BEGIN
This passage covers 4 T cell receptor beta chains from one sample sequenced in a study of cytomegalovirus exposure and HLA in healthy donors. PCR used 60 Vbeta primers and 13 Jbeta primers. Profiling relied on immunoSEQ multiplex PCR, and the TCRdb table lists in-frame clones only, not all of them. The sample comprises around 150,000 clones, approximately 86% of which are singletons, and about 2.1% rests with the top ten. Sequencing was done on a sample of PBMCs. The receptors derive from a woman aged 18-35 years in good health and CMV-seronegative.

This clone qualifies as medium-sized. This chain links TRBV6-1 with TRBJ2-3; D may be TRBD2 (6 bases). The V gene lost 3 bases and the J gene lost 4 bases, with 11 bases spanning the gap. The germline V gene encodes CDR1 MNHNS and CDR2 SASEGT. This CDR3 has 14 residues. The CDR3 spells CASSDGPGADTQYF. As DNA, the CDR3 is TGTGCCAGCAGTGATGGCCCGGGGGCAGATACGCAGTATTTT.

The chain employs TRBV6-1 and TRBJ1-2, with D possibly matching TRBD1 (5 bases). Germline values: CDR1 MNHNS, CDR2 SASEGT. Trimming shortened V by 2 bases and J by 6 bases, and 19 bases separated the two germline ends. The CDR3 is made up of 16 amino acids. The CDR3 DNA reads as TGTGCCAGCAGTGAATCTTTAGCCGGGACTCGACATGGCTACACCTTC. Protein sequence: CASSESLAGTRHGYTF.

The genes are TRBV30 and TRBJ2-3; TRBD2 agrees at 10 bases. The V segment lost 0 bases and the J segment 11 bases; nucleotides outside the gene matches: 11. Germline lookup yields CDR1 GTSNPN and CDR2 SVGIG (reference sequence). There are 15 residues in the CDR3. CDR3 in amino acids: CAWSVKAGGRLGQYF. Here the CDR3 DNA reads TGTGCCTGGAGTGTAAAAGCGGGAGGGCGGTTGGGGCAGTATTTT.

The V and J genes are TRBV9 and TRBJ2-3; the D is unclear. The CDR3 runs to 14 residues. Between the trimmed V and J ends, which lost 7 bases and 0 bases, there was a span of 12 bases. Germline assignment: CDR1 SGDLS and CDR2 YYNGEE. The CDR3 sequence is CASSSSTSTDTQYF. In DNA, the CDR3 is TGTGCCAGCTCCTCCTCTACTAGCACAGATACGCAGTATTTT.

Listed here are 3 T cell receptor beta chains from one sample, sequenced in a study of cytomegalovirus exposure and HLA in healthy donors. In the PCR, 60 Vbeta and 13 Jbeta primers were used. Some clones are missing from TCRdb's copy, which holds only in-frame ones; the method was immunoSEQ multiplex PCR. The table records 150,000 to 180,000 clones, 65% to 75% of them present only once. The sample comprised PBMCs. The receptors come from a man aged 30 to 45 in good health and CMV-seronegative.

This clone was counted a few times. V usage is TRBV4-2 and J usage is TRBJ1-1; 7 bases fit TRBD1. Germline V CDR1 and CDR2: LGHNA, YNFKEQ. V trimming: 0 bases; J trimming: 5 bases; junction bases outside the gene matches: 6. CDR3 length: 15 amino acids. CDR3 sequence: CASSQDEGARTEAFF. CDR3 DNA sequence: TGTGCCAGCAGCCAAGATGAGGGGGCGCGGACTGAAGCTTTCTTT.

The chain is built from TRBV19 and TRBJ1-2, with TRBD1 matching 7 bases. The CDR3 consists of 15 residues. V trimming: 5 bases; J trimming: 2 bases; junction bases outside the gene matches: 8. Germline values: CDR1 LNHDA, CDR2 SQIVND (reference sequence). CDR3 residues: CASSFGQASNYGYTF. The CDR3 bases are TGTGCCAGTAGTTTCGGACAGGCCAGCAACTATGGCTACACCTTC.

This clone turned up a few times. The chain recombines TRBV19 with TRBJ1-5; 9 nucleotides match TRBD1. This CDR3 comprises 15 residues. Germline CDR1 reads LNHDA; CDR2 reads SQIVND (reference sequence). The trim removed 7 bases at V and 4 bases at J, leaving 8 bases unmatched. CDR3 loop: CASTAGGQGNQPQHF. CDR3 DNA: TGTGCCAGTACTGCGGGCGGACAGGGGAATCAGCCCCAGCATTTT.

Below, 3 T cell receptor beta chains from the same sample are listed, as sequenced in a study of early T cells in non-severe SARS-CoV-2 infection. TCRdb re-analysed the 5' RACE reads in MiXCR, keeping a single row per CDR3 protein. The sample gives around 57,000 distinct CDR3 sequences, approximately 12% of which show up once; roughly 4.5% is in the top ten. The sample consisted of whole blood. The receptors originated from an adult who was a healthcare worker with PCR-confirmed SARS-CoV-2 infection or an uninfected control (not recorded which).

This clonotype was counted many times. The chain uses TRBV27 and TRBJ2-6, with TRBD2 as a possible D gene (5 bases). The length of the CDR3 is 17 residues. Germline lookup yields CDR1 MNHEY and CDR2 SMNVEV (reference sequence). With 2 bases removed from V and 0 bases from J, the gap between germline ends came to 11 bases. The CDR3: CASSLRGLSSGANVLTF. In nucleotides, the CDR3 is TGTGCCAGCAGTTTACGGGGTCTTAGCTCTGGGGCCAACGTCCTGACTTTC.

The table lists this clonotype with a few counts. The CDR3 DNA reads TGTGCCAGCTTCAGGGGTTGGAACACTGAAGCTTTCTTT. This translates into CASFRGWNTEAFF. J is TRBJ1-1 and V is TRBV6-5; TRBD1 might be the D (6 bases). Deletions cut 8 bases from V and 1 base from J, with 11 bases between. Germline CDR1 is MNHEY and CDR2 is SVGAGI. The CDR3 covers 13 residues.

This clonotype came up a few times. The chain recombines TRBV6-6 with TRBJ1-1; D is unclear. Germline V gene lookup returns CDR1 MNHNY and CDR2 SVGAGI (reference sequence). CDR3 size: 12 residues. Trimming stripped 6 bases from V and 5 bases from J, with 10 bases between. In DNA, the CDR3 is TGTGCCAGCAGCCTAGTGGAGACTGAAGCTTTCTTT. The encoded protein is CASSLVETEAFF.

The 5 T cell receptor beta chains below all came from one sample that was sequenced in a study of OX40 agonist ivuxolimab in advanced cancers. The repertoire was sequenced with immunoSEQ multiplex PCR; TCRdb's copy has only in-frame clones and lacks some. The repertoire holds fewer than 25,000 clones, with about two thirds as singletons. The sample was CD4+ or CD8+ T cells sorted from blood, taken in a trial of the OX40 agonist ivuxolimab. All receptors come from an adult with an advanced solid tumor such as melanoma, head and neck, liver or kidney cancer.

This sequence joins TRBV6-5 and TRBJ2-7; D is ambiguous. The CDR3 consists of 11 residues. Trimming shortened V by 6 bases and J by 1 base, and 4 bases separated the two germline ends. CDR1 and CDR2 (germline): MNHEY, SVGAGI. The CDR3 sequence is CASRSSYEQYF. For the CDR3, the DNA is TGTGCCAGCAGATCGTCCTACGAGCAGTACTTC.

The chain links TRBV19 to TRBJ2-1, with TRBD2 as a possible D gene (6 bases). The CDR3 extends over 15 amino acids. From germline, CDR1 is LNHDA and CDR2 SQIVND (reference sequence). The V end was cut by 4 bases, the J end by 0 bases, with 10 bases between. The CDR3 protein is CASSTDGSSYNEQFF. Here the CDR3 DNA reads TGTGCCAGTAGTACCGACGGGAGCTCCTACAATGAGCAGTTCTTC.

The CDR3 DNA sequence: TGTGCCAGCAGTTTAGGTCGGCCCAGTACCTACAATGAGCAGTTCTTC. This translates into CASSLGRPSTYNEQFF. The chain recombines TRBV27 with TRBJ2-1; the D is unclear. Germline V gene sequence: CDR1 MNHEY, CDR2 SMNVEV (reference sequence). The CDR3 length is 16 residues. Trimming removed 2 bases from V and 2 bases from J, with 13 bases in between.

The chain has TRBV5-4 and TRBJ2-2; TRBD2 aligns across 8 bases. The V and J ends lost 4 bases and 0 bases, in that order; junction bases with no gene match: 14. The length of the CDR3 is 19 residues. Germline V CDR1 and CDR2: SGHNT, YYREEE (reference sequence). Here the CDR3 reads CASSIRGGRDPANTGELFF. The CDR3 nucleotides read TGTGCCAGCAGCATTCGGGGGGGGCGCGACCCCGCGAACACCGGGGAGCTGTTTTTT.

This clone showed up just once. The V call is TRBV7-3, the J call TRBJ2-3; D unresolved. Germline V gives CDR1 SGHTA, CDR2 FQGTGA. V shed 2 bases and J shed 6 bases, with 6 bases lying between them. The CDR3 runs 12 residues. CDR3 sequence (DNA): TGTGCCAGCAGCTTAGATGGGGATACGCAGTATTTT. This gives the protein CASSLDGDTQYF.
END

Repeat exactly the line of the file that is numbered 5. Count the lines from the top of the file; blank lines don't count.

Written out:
The V and J genes are TRBV9 and TRBJ2-3; the D is unclear. The CDR3 runs to 14 residues. Between the trimmed V and J ends, which lost 7 bases and 0 bases, there was a span of 12 bases. Germline assignment: CDR1 SGDLS and CDR2 YYNGEE. The CDR3 sequence is CASSSSTSTDTQYF. In DNA, the CDR3 is TGTGCCAGCTCCTCCTCTACTAGCACAGATACGCAGTATTTT.